“Thank you God” (iii)


The whole thing is so terrifically vast in its scope of misapprehension and confusion. My opinion of and ideas concerning you are based on the degree to which I sense that you happen to validate the confused ideas that I have concerning myself. My confused ideas of myself, in turn, are based upon other confused ideas that I have gotten from various parts of what I have projected onto the Other, said notions all resulting in turn from confused projections of mine…confused projections upon confused projections, argh.

Basically, we’re all more than just a little confused. After all, how many jnanis do you know, how many sages, how many enlightened beings, etc.? Making our way in this world, by necessity we work everyday with and navigate via our confused ideas about self and other. The fact remains, though—- there is suffering, constant suffering permeating our experience of life, and we are constantly causing others suffering through this very confusion that we are mired in and perpetuating. If I get mad and yell at you, causing you grief, it’s generally because you are doing something that I find threatening to my confused sense of “me”.

In seeking to relieve suffering, we may attempt to embark on a spiritual quest of one sort or another. Even if our motivation in this direction stems from experiencing a “spritual high”, our ultimate motivation is still based on a desire to eliminate or lessen suffering—- else we would not find the experience of the high so seductive and compelling when viewed against the background of our usual experience of life.

Attempting to follow a spiritual path is certainly a noble idea—- seeking to realize God or to become enlightened is probably a more worthy pursuit than pursuing a life of crime or pursuing a food addiction or trying to become famous, or whatever combination of survival strategies plus pleasure-seeking our lives usually entail. One problem with spiritual pursuits, though, is that they are so often corrupted by “spiritual materialism“. In other words, we aren’t actually interested in knowing God, or knowing truth, or cutting through the sources of suffering in our lives, but rather merely seek to feel better about our sense of self. For example, we don’t wish to know God, but rather to feel secure in the knowledge that others know that we know God and in addition, that we know God better than they do. We don’t wish to know truth, but rather to know that our latest pet sense of identity is somehow safe and secure. We don’t wish to cut through the source of suffering in our life, but rather to create a cocoon for our egos, so that we may no longer worry about the threat of being proven wrong, or being vulnerable to any sort of pain…

Instead of seeing through the illusion of ego, we attempt to solidify it through spiritualizing it, through painting a spiritual veneer over our confusion. The very motivations which have been attempting to maintain a solid sense of self now purport to take on the role of spiritual aspirant. Instead of being willing to let go of our confused sense of self, we try to build it up further, and create the identity of self as spiritual seeker. We are unwilling to become nothing, or to give up the struggle of having to be something or worrying about being nothing. Instead we are trying to fashion ourselves into a bigger and better and holier something. We are uninterested in the truth, but only seeking to defend our ego and to erect some sort of inviolable fortress to protect it. If the truth threatens the ego, then we lose interest in the truth. If knowing God threatens the ego, if it involves genuinely humbling the self, then we lose interest in knowing God.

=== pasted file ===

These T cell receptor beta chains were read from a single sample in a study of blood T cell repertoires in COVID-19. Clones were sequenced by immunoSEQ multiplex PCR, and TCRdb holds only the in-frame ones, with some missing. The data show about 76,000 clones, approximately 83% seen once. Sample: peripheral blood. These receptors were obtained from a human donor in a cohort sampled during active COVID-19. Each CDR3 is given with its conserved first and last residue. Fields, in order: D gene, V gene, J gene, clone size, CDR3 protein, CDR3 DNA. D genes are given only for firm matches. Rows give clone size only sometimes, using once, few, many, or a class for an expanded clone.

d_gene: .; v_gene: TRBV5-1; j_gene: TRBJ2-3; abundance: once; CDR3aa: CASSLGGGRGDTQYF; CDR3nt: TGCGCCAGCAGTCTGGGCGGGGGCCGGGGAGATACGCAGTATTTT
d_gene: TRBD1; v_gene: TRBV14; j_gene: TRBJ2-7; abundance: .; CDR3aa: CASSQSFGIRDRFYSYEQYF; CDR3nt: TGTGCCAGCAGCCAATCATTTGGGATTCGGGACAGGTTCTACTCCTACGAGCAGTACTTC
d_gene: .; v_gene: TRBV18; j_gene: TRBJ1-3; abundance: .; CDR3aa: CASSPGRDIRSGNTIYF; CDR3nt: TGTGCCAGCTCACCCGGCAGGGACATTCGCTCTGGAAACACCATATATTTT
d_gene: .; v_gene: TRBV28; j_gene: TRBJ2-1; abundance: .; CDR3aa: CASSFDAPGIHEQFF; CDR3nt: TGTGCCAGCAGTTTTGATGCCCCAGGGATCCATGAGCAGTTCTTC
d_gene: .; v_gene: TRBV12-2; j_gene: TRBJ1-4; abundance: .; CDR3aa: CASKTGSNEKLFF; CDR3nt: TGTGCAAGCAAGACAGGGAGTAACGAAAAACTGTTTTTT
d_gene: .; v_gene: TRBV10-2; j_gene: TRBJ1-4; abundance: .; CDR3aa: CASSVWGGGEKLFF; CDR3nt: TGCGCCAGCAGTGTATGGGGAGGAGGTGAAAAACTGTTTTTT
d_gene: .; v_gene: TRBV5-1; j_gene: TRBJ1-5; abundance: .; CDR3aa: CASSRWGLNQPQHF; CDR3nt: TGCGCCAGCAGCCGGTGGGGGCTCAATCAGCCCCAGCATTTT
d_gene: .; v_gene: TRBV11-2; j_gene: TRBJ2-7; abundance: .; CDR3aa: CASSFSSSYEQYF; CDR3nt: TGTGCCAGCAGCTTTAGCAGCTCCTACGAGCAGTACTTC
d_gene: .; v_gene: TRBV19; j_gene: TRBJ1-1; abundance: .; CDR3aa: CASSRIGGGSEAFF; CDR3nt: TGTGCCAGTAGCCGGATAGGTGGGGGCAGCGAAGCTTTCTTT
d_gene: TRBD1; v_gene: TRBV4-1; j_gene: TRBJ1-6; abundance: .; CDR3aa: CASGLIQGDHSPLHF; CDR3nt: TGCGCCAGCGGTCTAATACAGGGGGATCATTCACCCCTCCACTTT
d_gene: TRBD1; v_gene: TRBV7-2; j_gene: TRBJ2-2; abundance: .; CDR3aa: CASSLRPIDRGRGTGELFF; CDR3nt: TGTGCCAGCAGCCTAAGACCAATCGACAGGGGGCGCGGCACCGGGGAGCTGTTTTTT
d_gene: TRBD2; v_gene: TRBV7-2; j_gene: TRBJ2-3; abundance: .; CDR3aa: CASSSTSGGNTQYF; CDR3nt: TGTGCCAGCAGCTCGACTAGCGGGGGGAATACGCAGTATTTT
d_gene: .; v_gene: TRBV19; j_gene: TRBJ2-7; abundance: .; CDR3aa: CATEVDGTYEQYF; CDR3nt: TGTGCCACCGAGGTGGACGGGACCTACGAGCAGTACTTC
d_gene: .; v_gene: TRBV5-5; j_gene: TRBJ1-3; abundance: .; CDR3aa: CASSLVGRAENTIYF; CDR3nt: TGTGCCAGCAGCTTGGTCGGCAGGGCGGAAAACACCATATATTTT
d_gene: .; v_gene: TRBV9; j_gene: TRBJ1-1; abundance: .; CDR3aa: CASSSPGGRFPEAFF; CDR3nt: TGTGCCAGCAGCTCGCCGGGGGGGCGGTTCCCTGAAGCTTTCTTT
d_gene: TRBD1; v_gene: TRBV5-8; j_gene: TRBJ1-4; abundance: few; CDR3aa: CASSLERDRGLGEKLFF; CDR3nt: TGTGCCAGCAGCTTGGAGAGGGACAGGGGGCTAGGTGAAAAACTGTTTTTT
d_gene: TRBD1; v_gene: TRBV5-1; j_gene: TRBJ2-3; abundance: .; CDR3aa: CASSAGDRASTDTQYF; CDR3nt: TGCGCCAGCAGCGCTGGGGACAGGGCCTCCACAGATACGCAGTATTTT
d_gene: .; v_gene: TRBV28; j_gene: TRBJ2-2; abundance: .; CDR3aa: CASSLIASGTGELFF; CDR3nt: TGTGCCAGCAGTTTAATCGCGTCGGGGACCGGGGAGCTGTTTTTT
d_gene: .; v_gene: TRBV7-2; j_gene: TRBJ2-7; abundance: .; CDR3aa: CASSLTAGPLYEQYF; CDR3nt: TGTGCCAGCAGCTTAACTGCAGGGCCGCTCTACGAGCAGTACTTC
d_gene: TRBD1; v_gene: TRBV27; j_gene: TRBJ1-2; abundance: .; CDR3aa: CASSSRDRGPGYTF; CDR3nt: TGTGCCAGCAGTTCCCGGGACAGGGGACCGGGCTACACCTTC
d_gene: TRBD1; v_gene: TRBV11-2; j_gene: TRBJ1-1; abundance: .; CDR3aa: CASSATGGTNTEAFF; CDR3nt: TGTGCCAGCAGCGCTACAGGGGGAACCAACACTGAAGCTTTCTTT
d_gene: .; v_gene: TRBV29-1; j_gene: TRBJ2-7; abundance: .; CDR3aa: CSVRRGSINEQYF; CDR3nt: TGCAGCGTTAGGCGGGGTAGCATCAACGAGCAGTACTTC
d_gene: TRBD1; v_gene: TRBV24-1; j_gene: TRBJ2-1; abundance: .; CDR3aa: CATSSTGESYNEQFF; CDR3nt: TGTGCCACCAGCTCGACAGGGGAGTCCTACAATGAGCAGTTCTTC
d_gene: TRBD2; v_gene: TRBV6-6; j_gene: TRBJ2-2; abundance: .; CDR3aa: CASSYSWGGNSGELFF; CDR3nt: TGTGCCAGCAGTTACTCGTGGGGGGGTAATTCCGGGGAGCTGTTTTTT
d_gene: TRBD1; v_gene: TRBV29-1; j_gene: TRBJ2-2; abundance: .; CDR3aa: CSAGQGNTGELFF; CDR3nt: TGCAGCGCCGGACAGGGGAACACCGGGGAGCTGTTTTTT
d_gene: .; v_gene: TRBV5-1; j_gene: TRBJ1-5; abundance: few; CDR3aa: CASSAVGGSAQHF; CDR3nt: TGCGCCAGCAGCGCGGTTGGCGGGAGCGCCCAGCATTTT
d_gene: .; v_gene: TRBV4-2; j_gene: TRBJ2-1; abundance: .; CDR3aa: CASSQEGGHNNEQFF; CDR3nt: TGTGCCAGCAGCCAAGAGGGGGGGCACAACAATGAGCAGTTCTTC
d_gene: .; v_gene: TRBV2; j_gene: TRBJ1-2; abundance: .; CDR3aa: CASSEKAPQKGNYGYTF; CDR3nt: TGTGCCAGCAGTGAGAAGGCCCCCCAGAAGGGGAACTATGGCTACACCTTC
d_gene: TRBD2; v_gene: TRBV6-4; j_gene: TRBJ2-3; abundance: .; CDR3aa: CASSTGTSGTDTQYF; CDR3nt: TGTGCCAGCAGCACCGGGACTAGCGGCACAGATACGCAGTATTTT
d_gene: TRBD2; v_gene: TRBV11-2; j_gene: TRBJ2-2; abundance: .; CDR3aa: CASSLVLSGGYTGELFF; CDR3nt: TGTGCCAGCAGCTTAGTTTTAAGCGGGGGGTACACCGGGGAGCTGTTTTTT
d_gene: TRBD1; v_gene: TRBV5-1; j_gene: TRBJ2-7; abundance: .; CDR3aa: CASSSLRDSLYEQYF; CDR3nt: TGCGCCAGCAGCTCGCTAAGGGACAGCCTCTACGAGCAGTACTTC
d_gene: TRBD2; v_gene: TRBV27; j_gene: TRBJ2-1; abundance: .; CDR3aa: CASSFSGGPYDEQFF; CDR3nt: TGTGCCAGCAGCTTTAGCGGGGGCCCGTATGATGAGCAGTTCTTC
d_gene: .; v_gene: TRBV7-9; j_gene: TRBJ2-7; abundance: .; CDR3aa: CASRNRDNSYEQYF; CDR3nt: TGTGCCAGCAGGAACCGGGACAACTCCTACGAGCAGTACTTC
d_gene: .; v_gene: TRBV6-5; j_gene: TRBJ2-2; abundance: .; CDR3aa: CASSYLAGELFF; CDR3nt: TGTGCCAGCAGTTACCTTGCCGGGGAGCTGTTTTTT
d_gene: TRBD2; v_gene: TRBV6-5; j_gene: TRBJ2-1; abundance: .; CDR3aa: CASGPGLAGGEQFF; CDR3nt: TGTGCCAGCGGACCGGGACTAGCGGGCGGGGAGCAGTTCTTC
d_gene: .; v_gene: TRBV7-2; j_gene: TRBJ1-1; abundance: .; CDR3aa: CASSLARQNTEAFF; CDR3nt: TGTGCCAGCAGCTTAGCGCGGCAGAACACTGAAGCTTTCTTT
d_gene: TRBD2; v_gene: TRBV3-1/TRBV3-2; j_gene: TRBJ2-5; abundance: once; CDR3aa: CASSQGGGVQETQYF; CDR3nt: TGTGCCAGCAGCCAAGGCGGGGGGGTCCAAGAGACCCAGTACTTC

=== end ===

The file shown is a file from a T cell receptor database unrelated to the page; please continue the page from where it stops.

It’s a catch-22 of sorts. If we so strongly identify with ego, then how exactly are we to step outside of ego and engage in genuine spiritual practice? Isn’t our practice corrupted as long as it is about ego seeking enlightenment? On the other hand, if we are able somehow to step outside of egoic activity, then wouldn’t that indicate enlightenment, and make all of our effort redundant? Hmmm.

I suppose that this is why all spiritual practices worth their salt are actually tricks in one sense or another, shortcuts to aid in overcoming this dilemma. Prayer is directly petitioning God and requesting his grace so that we might overcome this dilemma. Various psycho-physical yogic techniques manipulate our internal energies so that we can get past some of our mindstuff, and leap ahead to better perspectives afforded by, say, having our heart chakras opened up more expansively. Various meditation techniques involve observing our passing thoughts and emotions which create the illusion of ego, but without indulging or suppressing them and thus feeding into the mechanisms that perpetuate the egoic process. Visualization techniques bypass our thought processes and go to deeper emotional levels and healing archetypes deep in our psyches.

And then there is the method of acceptance, surrender to God’s will, which is a way of directly letting go of egoic motivations.

No Responses Yet to ““Thank you God” (iii)”

  1. Leave a Comment

Leave a Reply

Fill in your details below or click an icon to log in:

WordPress.com Logo

You are commenting using your WordPress.com account. Log Out /  Change )

Google photo

You are commenting using your Google account. Log Out /  Change )

Twitter picture

You are commenting using your Twitter account. Log Out /  Change )

Facebook photo

You are commenting using your Facebook account. Log Out /  Change )

Connecting to %s

%d bloggers like this: